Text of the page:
The problem is that in practice, any certification costs money. This means that any game developed by nonprofits in general will not be certified. It would be a lot of work, and quite likely costly, for a OSS developer to ensure that his game was certified according to each of dozens of different classification-boards.

And if you think large groups of countries will agree on one common standard, one common certification board, you're dreaming. That's not the case for movies and wouldn't be the case for games.

Practical upshot ? You can't legally sell a Linux-distro to a minor in Germany. In practice it's done all the time, because the law gets ignored for things which aren't mainly games, and which are obviously not very objectionable anyway.

But in principle, you'll have to strip ALL games (including solitaire, mahjong, minesweeper and tuxracer) from a Linux-distro, or jump trough expensive and time-consuming hoops if you want to legally sell your linux-distro to minors in Germany.

17 year-old linux-users aren't exactly *that* rare.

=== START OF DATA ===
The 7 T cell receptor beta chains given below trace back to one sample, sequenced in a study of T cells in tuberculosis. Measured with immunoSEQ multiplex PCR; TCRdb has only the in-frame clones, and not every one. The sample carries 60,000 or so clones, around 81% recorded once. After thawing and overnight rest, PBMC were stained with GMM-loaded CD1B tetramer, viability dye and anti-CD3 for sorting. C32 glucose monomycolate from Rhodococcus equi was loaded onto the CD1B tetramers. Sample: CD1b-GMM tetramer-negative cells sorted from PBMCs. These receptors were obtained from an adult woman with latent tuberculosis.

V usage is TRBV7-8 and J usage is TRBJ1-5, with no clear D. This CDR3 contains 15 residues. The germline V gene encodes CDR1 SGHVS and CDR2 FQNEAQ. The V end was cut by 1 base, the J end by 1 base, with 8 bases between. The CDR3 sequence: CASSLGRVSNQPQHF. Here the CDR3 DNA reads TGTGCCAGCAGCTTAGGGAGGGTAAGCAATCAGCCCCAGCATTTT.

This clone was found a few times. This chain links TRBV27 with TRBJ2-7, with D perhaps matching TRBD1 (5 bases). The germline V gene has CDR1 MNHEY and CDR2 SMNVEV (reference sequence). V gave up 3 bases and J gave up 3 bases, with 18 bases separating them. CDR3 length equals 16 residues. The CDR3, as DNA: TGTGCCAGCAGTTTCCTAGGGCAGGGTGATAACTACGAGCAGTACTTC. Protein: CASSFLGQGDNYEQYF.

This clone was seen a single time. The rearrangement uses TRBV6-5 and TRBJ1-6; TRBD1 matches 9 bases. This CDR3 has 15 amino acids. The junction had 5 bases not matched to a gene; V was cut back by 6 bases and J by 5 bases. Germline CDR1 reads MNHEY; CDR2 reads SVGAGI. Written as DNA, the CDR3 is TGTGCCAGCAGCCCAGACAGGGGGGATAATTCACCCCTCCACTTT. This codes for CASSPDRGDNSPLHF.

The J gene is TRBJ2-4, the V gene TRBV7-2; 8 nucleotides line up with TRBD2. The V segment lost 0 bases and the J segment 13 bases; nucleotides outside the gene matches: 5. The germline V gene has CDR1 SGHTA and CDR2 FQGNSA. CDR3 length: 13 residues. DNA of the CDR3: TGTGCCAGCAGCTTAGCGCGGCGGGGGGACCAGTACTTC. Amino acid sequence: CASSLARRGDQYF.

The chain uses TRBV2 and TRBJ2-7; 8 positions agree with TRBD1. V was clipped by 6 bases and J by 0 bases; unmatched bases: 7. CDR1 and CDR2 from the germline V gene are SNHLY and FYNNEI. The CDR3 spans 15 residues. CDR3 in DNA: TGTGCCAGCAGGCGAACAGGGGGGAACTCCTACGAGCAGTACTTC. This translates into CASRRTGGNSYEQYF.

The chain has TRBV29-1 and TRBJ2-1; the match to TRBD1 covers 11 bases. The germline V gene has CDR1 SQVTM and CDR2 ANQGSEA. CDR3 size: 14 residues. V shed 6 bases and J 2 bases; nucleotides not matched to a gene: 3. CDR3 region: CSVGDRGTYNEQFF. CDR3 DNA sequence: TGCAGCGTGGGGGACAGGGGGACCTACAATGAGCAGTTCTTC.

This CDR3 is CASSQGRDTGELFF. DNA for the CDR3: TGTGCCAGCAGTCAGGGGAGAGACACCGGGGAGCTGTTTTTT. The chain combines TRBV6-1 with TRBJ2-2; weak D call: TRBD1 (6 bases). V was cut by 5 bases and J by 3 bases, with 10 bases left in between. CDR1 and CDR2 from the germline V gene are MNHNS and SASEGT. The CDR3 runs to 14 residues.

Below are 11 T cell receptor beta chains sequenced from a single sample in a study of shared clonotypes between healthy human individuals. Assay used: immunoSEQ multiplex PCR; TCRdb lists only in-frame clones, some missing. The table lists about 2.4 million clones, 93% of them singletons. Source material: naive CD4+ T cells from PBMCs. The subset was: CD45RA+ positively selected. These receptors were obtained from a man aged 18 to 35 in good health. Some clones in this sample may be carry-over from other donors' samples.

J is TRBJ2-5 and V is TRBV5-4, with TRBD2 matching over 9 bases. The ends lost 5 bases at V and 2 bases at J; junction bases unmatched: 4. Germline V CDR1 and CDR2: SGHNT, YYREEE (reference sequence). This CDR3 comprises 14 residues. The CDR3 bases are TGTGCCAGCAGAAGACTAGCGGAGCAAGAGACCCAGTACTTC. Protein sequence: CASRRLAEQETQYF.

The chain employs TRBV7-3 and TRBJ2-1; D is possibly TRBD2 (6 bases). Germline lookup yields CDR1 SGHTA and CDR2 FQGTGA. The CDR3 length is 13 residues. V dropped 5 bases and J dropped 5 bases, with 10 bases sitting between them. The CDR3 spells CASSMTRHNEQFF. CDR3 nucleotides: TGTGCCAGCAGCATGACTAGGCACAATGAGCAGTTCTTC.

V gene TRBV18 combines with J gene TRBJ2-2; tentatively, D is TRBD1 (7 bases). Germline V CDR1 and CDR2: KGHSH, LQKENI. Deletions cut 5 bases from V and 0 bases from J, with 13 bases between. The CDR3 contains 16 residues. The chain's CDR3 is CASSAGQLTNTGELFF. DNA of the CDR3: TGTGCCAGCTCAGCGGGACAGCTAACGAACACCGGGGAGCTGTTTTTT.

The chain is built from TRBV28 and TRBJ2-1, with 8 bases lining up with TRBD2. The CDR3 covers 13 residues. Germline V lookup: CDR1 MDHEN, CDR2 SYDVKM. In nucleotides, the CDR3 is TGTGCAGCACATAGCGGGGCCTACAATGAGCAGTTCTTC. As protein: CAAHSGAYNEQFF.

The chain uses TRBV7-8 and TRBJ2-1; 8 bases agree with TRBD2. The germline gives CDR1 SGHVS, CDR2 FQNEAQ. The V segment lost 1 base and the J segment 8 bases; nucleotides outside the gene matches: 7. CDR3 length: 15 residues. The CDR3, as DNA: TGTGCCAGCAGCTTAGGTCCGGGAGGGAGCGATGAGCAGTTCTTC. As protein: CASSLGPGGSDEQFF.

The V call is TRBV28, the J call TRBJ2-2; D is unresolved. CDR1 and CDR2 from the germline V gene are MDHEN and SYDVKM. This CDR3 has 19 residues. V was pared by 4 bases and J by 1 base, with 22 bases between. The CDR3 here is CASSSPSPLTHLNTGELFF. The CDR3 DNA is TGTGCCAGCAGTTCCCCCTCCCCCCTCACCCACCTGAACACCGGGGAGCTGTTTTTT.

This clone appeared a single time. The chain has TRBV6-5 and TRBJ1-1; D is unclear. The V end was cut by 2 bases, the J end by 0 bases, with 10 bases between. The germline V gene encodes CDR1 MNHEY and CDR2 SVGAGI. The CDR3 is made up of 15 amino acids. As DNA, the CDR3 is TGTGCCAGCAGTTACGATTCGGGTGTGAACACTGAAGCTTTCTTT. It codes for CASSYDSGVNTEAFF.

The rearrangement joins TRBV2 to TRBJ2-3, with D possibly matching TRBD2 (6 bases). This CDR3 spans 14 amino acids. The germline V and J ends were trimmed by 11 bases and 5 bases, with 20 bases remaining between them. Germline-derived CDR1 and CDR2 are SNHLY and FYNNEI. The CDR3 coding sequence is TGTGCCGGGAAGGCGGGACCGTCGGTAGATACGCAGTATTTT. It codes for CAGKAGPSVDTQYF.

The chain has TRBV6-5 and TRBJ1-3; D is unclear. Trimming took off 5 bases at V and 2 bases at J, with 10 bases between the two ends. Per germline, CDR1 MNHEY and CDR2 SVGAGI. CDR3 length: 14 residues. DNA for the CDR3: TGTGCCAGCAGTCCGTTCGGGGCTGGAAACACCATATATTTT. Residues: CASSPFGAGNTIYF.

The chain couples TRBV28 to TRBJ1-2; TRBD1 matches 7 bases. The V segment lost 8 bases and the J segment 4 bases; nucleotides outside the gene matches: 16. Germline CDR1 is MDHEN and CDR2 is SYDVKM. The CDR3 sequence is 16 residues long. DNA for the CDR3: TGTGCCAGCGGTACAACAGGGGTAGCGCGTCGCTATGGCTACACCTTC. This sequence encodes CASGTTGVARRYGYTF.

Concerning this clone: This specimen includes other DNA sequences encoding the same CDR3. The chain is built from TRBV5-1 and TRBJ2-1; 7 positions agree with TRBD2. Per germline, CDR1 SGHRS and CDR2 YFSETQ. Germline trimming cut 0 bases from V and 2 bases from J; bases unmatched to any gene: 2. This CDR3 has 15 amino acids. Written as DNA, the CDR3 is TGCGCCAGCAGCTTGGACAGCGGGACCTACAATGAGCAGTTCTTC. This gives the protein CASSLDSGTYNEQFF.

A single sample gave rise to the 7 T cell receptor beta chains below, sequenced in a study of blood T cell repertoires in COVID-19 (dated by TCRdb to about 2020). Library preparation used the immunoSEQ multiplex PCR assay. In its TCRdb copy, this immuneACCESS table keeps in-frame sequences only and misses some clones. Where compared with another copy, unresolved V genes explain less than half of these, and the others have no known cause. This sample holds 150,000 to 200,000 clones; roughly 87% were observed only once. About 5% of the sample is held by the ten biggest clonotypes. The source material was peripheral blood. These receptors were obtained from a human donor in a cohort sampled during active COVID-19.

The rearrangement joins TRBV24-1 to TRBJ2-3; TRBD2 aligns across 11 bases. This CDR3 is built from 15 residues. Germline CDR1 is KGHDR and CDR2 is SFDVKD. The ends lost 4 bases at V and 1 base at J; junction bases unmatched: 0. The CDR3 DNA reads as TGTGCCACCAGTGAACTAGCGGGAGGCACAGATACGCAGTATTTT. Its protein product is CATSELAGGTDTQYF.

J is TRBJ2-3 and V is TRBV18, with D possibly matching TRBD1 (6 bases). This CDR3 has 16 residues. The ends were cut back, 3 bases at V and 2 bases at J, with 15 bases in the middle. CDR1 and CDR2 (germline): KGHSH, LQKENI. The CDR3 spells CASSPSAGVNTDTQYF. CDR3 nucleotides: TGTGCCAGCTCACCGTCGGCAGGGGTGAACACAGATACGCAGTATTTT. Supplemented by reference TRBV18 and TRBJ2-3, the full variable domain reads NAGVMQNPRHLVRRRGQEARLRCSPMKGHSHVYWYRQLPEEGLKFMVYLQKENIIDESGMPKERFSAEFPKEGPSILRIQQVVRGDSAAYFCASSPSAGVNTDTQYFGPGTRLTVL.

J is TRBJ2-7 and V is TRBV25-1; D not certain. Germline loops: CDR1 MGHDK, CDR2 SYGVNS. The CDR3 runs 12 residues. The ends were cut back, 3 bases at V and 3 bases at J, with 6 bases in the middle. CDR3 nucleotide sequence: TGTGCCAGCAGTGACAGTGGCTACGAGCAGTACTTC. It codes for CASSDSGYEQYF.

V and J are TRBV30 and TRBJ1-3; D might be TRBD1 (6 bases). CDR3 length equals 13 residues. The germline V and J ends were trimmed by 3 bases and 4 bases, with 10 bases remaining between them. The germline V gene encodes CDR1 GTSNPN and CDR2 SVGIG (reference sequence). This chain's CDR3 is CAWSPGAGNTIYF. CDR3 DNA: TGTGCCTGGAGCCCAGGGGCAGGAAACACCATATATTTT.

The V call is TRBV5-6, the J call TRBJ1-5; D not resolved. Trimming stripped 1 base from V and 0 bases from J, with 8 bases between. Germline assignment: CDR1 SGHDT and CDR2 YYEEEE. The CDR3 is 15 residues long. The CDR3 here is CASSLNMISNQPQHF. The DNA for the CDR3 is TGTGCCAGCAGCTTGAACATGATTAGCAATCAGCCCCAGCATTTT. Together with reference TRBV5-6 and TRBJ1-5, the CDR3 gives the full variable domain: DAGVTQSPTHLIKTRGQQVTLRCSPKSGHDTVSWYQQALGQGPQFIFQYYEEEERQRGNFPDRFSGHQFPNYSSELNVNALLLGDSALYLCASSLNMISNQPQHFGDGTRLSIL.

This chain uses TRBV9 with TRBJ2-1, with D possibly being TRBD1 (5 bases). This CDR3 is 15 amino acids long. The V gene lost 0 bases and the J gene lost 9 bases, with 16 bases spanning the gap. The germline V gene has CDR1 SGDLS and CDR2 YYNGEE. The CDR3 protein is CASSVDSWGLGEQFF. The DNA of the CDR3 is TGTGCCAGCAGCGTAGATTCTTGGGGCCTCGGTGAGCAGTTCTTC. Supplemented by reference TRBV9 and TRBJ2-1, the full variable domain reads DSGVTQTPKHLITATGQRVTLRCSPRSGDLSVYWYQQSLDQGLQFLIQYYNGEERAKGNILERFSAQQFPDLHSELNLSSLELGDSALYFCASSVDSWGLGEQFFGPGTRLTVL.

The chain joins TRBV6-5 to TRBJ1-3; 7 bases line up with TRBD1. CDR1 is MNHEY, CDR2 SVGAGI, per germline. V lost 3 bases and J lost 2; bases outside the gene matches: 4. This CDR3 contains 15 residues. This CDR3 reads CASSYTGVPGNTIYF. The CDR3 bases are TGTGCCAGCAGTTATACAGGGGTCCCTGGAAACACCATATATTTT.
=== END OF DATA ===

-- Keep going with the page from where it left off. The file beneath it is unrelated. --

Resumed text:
Re:Here's my suggestion (1)

QuantumG (50515) | more than 9 years ago | (#11973331)

Wow. Let the children get their parent's permission to buy a linux distribution. Who cares.

Re:Here's my suggestion (1)

jcromartie (841990) | more than 8 years ago | (#11974096)

That's the most rediculous thing I've heard lately. You would sound like an idiot if you said the same thing about cartoons (and your statistics would probably still hold true... most cartoon watchers are probably over 18).

Why don't we make all cartoons rated R by default. Then, let's set up a classification board, staffed by people who actually know how to watch a cartoon that you have to go to if you want a cartoon which is to be rated for a younger audience. Then let's change this mantra of the protectorate which I hear all the time: "cartoons are for kids." Cartoons are not for kids! Surveys have shown that the vast majority of cartoon viewers are over 18.

You're just giving in to the mass-marketed over-hyped mentality that American gamers have (I'm an American, by the way, and I choose not to give in to that mentality). In Japan games are seen as primarily a child's toy, but a medium that can also be enjoyed by adults. Outside of the Hentai type genres there are very few games coming out of Japan, with the exception of fighters and Metal Gear/survival horror games, that showcase the same braindead blood, guts, and boobies that American games do.

"M" stands for "mostly crap."

Re:Here's my suggestion (1)

Mr.Dippy (613292) | more than 8 years ago | (#11974138)